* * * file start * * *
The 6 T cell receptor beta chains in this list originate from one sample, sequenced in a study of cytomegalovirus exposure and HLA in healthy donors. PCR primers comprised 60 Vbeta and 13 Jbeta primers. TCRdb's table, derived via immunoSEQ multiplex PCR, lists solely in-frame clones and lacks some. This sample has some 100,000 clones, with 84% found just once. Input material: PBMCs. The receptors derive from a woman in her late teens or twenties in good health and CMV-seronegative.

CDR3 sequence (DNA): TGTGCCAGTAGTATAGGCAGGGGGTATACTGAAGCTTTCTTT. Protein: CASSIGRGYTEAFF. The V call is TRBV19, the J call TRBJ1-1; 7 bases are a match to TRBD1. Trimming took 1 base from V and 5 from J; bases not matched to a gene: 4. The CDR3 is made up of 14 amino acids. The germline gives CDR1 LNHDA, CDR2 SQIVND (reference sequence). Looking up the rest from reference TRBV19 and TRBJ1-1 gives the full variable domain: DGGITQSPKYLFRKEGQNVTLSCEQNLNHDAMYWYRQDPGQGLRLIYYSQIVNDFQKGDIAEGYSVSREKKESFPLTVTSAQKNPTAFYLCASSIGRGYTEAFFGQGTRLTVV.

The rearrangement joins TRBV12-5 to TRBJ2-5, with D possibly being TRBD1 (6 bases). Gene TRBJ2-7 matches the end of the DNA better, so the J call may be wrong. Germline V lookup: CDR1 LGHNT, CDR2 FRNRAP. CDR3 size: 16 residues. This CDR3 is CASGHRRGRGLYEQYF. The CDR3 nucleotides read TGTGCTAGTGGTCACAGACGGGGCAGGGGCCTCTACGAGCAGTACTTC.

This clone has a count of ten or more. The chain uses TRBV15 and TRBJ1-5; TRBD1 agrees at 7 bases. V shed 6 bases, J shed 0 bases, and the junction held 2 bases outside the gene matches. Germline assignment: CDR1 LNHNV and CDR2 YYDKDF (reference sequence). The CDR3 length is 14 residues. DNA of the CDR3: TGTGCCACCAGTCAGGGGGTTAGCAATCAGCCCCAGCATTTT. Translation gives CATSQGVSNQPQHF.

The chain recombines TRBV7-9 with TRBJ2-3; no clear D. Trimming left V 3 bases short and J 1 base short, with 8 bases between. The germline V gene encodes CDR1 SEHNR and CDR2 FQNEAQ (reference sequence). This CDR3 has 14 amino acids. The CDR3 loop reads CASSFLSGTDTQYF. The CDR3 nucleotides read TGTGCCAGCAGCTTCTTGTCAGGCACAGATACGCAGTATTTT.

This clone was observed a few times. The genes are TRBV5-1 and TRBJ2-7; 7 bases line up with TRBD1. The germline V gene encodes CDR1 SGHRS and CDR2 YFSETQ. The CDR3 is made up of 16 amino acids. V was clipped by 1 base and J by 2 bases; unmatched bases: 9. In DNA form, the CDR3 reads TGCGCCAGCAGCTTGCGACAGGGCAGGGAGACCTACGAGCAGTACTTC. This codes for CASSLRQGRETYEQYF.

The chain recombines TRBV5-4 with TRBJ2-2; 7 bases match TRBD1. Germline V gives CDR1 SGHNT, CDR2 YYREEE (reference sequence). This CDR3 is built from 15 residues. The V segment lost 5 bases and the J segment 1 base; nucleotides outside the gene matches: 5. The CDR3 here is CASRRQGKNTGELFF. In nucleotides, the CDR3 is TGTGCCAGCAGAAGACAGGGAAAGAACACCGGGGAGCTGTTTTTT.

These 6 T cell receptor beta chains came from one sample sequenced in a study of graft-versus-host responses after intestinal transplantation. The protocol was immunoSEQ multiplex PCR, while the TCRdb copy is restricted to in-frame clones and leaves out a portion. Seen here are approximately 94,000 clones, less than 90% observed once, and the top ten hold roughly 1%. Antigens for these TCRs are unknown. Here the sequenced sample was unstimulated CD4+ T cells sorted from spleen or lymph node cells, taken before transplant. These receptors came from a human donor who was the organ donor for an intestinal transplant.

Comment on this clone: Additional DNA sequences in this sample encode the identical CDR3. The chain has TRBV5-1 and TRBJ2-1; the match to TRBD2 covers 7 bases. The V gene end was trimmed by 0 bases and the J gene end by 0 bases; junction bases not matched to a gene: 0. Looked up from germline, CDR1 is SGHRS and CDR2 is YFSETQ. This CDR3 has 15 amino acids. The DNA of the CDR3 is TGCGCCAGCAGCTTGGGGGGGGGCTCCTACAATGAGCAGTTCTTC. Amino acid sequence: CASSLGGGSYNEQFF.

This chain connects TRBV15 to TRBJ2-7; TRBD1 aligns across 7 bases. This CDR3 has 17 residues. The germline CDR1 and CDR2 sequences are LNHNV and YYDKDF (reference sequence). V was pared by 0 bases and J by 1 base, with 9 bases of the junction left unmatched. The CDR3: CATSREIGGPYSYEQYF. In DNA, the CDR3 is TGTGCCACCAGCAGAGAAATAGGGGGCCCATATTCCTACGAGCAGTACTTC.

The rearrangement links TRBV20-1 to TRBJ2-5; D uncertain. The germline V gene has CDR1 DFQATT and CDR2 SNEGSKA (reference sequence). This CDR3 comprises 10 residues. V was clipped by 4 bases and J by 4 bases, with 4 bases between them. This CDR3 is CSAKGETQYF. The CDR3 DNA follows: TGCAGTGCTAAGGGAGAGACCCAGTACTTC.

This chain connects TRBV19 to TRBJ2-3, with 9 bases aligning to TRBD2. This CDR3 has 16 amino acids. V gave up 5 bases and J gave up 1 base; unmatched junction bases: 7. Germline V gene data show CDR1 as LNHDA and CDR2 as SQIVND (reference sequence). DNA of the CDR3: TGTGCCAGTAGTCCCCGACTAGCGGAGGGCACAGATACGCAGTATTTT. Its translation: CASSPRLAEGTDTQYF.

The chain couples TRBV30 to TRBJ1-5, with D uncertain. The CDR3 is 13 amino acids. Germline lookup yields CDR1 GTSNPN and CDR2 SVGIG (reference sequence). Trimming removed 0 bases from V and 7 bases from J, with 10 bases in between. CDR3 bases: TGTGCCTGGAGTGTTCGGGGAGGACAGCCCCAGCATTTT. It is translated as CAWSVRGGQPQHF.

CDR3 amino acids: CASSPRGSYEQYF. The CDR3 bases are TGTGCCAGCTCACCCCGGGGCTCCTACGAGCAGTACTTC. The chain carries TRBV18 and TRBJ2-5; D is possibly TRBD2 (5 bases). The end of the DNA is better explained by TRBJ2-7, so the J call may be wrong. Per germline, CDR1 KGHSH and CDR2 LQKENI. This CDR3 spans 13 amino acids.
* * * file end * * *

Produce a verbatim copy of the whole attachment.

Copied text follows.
The 6 T cell receptor beta chains in this list originate from one sample, sequenced in a study of cytomegalovirus exposure and HLA in healthy donors. PCR primers comprised 60 Vbeta and 13 Jbeta primers. TCRdb's table, derived via immunoSEQ multiplex PCR, lists solely in-frame clones and lacks some. This sample has some 100,000 clones, with 84% found just once. Input material: PBMCs. The receptors derive from a woman in her late teens or twenties in good health and CMV-seronegative.

CDR3 sequence (DNA): TGTGCCAGTAGTATAGGCAGGGGGTATACTGAAGCTTTCTTT. Protein: CASSIGRGYTEAFF. The V call is TRBV19, the J call TRBJ1-1; 7 bases are a match to TRBD1. Trimming took 1 base from V and 5 from J; bases not matched to a gene: 4. The CDR3 is made up of 14 amino acids. The germline gives CDR1 LNHDA, CDR2 SQIVND (reference sequence). Looking up the rest from reference TRBV19 and TRBJ1-1 gives the full variable domain: DGGITQSPKYLFRKEGQNVTLSCEQNLNHDAMYWYRQDPGQGLRLIYYSQIVNDFQKGDIAEGYSVSREKKESFPLTVTSAQKNPTAFYLCASSIGRGYTEAFFGQGTRLTVV.

The rearrangement joins TRBV12-5 to TRBJ2-5, with D possibly being TRBD1 (6 bases). Gene TRBJ2-7 matches the end of the DNA better, so the J call may be wrong. Germline V lookup: CDR1 LGHNT, CDR2 FRNRAP. CDR3 size: 16 residues. This CDR3 is CASGHRRGRGLYEQYF. The CDR3 nucleotides read TGTGCTAGTGGTCACAGACGGGGCAGGGGCCTCTACGAGCAGTACTTC.

This clone has a count of ten or more. The chain uses TRBV15 and TRBJ1-5; TRBD1 agrees at 7 bases. V shed 6 bases, J shed 0 bases, and the junction held 2 bases outside the gene matches. Germline assignment: CDR1 LNHNV and CDR2 YYDKDF (reference sequence). The CDR3 length is 14 residues. DNA of the CDR3: TGTGCCACCAGTCAGGGGGTTAGCAATCAGCCCCAGCATTTT. Translation gives CATSQGVSNQPQHF.

The chain recombines TRBV7-9 with TRBJ2-3; no clear D. Trimming left V 3 bases short and J 1 base short, with 8 bases between. The germline V gene encodes CDR1 SEHNR and CDR2 FQNEAQ (reference sequence). This CDR3 has 14 amino acids. The CDR3 loop reads CASSFLSGTDTQYF. The CDR3 nucleotides read TGTGCCAGCAGCTTCTTGTCAGGCACAGATACGCAGTATTTT.

This clone was observed a few times. The genes are TRBV5-1 and TRBJ2-7; 7 bases line up with TRBD1. The germline V gene encodes CDR1 SGHRS and CDR2 YFSETQ. The CDR3 is made up of 16 amino acids. V was clipped by 1 base and J by 2 bases; unmatched bases: 9. In DNA form, the CDR3 reads TGCGCCAGCAGCTTGCGACAGGGCAGGGAGACCTACGAGCAGTACTTC. This codes for CASSLRQGRETYEQYF.

The chain recombines TRBV5-4 with TRBJ2-2; 7 bases match TRBD1. Germline V gives CDR1 SGHNT, CDR2 YYREEE (reference sequence). This CDR3 is built from 15 residues. The V segment lost 5 bases and the J segment 1 base; nucleotides outside the gene matches: 5. The CDR3 here is CASRRQGKNTGELFF. In nucleotides, the CDR3 is TGTGCCAGCAGAAGACAGGGAAAGAACACCGGGGAGCTGTTTTTT.

These 6 T cell receptor beta chains came from one sample sequenced in a study of graft-versus-host responses after intestinal transplantation. The protocol was immunoSEQ multiplex PCR, while the TCRdb copy is restricted to in-frame clones and leaves out a portion. Seen here are approximately 94,000 clones, less than 90% observed once, and the top ten hold roughly 1%. Antigens for these TCRs are unknown. Here the sequenced sample was unstimulated CD4+ T cells sorted from spleen or lymph node cells, taken before transplant. These receptors came from a human donor who was the organ donor for an intestinal transplant.

Comment on this clone: Additional DNA sequences in this sample encode the identical CDR3. The chain has TRBV5-1 and TRBJ2-1; the match to TRBD2 covers 7 bases. The V gene end was trimmed by 0 bases and the J gene end by 0 bases; junction bases not matched to a gene: 0. Looked up from germline, CDR1 is SGHRS and CDR2 is YFSETQ. This CDR3 has 15 amino acids. The DNA of the CDR3 is TGCGCCAGCAGCTTGGGGGGGGGCTCCTACAATGAGCAGTTCTTC. Amino acid sequence: CASSLGGGSYNEQFF.

This chain connects TRBV15 to TRBJ2-7; TRBD1 aligns across 7 bases. This CDR3 has 17 residues. The germline CDR1 and CDR2 sequences are LNHNV and YYDKDF (reference sequence). V was pared by 0 bases and J by 1 base, with 9 bases of the junction left unmatched. The CDR3: CATSREIGGPYSYEQYF. In DNA, the CDR3 is TGTGCCACCAGCAGAGAAATAGGGGGCCCATATTCCTACGAGCAGTACTTC.

The rearrangement links TRBV20-1 to TRBJ2-5; D uncertain. The germline V gene has CDR1 DFQATT and CDR2 SNEGSKA (reference sequence). This CDR3 comprises 10 residues. V was clipped by 4 bases and J by 4 bases, with 4 bases between them. This CDR3 is CSAKGETQYF. The CDR3 DNA follows: TGCAGTGCTAAGGGAGAGACCCAGTACTTC.

This chain connects TRBV19 to TRBJ2-3, with 9 bases aligning to TRBD2. This CDR3 has 16 amino acids. V gave up 5 bases and J gave up 1 base; unmatched junction bases: 7. Germline V gene data show CDR1 as LNHDA and CDR2 as SQIVND (reference sequence). DNA of the CDR3: TGTGCCAGTAGTCCCCGACTAGCGGAGGGCACAGATACGCAGTATTTT. Its translation: CASSPRLAEGTDTQYF.

The chain couples TRBV30 to TRBJ1-5, with D uncertain. The CDR3 is 13 amino acids. Germline lookup yields CDR1 GTSNPN and CDR2 SVGIG (reference sequence). Trimming removed 0 bases from V and 7 bases from J, with 10 bases in between. CDR3 bases: TGTGCCTGGAGTGTTCGGGGAGGACAGCCCCAGCATTTT. It is translated as CAWSVRGGQPQHF.

CDR3 amino acids: CASSPRGSYEQYF. The CDR3 bases are TGTGCCAGCTCACCCCGGGGCTCCTACGAGCAGTACTTC. The chain carries TRBV18 and TRBJ2-5; D is possibly TRBD2 (5 bases). The end of the DNA is better explained by TRBJ2-7, so the J call may be wrong. Per germline, CDR1 KGHSH and CDR2 LQKENI. This CDR3 spans 13 amino acids.